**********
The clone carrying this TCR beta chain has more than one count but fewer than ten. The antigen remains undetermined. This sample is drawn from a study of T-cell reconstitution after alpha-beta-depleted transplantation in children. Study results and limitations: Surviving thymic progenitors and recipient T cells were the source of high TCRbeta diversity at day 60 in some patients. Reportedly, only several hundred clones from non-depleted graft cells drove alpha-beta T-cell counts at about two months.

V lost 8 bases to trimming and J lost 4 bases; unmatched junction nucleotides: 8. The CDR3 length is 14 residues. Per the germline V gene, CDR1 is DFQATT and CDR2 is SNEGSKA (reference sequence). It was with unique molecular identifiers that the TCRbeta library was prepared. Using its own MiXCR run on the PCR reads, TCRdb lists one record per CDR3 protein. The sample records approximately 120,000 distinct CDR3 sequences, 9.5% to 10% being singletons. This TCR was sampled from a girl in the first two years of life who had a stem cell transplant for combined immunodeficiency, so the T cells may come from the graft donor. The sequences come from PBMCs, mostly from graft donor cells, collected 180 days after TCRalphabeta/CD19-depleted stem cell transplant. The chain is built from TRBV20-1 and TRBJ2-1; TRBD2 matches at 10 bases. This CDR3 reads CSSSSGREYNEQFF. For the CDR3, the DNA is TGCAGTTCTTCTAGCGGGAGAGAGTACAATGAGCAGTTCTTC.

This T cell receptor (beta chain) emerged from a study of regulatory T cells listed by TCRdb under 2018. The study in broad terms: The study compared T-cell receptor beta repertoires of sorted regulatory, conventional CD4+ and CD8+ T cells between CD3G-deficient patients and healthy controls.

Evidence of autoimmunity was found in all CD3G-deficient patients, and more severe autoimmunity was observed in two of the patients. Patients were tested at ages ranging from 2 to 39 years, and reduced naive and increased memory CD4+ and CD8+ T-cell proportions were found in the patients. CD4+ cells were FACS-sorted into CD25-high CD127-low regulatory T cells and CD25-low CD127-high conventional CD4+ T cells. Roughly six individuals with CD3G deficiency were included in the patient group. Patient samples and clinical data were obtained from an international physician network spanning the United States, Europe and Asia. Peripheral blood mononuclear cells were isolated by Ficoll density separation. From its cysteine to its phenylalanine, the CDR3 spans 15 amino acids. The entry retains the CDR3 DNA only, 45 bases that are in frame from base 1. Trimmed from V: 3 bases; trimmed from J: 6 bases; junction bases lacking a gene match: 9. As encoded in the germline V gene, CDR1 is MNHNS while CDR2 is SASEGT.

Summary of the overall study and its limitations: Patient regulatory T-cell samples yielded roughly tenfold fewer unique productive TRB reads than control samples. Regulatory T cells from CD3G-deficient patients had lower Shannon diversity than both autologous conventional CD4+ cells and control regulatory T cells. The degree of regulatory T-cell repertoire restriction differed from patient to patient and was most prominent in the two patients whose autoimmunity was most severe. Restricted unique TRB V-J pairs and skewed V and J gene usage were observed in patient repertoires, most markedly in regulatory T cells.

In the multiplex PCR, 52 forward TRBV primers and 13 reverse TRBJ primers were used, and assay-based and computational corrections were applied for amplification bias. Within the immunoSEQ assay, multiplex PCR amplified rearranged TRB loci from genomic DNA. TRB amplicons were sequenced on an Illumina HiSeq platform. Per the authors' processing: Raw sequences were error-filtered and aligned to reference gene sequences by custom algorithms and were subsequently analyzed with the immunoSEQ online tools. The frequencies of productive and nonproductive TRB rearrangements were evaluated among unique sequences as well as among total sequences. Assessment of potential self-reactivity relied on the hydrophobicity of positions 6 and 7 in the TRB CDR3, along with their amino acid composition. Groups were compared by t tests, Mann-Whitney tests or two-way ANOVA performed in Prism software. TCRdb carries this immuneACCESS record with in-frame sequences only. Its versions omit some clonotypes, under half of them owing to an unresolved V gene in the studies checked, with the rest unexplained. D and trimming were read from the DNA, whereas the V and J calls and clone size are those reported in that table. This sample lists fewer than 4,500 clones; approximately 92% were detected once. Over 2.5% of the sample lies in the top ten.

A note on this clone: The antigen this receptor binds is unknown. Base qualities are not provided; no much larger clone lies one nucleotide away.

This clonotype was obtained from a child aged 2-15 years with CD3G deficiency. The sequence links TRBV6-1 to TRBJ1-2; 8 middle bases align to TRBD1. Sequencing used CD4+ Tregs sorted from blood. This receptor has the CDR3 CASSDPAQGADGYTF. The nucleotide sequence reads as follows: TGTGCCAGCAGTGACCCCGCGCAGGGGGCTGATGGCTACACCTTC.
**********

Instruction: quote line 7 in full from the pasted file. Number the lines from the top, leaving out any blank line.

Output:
A note on this clone: The antigen this receptor binds is unknown. Base qualities are not provided; no much larger clone lies one nucleotide away.